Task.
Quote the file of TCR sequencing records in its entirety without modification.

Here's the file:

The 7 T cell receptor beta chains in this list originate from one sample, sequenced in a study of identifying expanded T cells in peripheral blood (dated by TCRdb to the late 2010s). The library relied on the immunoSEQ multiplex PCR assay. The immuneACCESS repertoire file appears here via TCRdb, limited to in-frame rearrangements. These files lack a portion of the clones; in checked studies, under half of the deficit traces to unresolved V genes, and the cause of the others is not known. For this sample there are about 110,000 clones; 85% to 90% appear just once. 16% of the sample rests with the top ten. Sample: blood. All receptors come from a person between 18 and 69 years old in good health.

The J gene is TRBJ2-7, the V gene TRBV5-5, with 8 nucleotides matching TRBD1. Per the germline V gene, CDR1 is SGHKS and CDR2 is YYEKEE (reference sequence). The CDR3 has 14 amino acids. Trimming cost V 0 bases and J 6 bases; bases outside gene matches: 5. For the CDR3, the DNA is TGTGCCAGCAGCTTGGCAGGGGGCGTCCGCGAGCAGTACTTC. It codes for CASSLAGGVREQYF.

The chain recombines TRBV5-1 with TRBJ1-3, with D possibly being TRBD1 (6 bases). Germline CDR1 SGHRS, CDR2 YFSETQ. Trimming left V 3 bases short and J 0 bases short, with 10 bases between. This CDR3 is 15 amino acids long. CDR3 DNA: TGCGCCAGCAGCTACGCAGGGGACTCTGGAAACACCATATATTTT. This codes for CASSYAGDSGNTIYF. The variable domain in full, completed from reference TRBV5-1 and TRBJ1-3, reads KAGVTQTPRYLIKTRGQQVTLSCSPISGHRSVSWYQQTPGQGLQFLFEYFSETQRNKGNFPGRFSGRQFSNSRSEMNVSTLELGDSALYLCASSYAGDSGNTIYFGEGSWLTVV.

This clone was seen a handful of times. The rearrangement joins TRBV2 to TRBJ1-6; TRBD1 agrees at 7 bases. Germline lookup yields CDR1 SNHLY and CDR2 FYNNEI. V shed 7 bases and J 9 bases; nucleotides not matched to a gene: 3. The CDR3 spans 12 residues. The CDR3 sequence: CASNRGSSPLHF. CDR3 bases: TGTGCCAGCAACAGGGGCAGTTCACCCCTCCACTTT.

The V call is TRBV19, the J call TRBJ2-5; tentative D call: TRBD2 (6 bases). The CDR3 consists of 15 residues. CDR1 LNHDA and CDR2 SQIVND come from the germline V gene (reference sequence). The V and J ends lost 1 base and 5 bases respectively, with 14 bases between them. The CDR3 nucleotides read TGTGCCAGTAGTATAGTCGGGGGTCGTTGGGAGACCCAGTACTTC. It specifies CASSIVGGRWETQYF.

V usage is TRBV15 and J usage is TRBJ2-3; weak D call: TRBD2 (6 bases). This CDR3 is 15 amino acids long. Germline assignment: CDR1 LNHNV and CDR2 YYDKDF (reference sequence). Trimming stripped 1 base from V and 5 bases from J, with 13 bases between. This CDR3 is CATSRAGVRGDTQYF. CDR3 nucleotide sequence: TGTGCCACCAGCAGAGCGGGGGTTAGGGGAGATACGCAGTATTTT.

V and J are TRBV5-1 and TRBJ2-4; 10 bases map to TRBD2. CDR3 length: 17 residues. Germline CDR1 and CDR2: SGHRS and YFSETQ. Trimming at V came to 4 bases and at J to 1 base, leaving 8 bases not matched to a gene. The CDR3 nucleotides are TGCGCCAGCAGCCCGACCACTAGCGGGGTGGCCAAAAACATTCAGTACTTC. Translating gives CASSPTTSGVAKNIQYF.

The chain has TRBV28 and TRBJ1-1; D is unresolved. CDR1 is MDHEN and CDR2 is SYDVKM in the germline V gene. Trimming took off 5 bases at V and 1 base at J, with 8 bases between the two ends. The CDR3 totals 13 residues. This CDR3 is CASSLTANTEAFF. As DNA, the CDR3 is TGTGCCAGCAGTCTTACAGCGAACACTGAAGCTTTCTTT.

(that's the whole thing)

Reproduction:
The 7 T cell receptor beta chains in this list originate from one sample, sequenced in a study of identifying expanded T cells in peripheral blood (dated by TCRdb to the late 2010s). The library relied on the immunoSEQ multiplex PCR assay. The immuneACCESS repertoire file appears here via TCRdb, limited to in-frame rearrangements. These files lack a portion of the clones; in checked studies, under half of the deficit traces to unresolved V genes, and the cause of the others is not known. For this sample there are about 110,000 clones; 85% to 90% appear just once. 16% of the sample rests with the top ten. Sample: blood. All receptors come from a person between 18 and 69 years old in good health.

The J gene is TRBJ2-7, the V gene TRBV5-5, with 8 nucleotides matching TRBD1. Per the germline V gene, CDR1 is SGHKS and CDR2 is YYEKEE (reference sequence). The CDR3 has 14 amino acids. Trimming cost V 0 bases and J 6 bases; bases outside gene matches: 5. For the CDR3, the DNA is TGTGCCAGCAGCTTGGCAGGGGGCGTCCGCGAGCAGTACTTC. It codes for CASSLAGGVREQYF.

The chain recombines TRBV5-1 with TRBJ1-3, with D possibly being TRBD1 (6 bases). Germline CDR1 SGHRS, CDR2 YFSETQ. Trimming left V 3 bases short and J 0 bases short, with 10 bases between. This CDR3 is 15 amino acids long. CDR3 DNA: TGCGCCAGCAGCTACGCAGGGGACTCTGGAAACACCATATATTTT. This codes for CASSYAGDSGNTIYF. The variable domain in full, completed from reference TRBV5-1 and TRBJ1-3, reads KAGVTQTPRYLIKTRGQQVTLSCSPISGHRSVSWYQQTPGQGLQFLFEYFSETQRNKGNFPGRFSGRQFSNSRSEMNVSTLELGDSALYLCASSYAGDSGNTIYFGEGSWLTVV.

This clone was seen a handful of times. The rearrangement joins TRBV2 to TRBJ1-6; TRBD1 agrees at 7 bases. Germline lookup yields CDR1 SNHLY and CDR2 FYNNEI. V shed 7 bases and J 9 bases; nucleotides not matched to a gene: 3. The CDR3 spans 12 residues. The CDR3 sequence: CASNRGSSPLHF. CDR3 bases: TGTGCCAGCAACAGGGGCAGTTCACCCCTCCACTTT.

The V call is TRBV19, the J call TRBJ2-5; tentative D call: TRBD2 (6 bases). The CDR3 consists of 15 residues. CDR1 LNHDA and CDR2 SQIVND come from the germline V gene (reference sequence). The V and J ends lost 1 base and 5 bases respectively, with 14 bases between them. The CDR3 nucleotides read TGTGCCAGTAGTATAGTCGGGGGTCGTTGGGAGACCCAGTACTTC. It specifies CASSIVGGRWETQYF.

V usage is TRBV15 and J usage is TRBJ2-3; weak D call: TRBD2 (6 bases). This CDR3 is 15 amino acids long. Germline assignment: CDR1 LNHNV and CDR2 YYDKDF (reference sequence). Trimming stripped 1 base from V and 5 bases from J, with 13 bases between. This CDR3 is CATSRAGVRGDTQYF. CDR3 nucleotide sequence: TGTGCCACCAGCAGAGCGGGGGTTAGGGGAGATACGCAGTATTTT.

V and J are TRBV5-1 and TRBJ2-4; 10 bases map to TRBD2. CDR3 length: 17 residues. Germline CDR1 and CDR2: SGHRS and YFSETQ. Trimming at V came to 4 bases and at J to 1 base, leaving 8 bases not matched to a gene. The CDR3 nucleotides are TGCGCCAGCAGCCCGACCACTAGCGGGGTGGCCAAAAACATTCAGTACTTC. Translating gives CASSPTTSGVAKNIQYF.

The chain has TRBV28 and TRBJ1-1; D is unresolved. CDR1 is MDHEN and CDR2 is SYDVKM in the germline V gene. Trimming took off 5 bases at V and 1 base at J, with 8 bases between the two ends. The CDR3 totals 13 residues. This CDR3 is CASSLTANTEAFF. As DNA, the CDR3 is TGTGCCAGCAGTCTTACAGCGAACACTGAAGCTTTCTTT.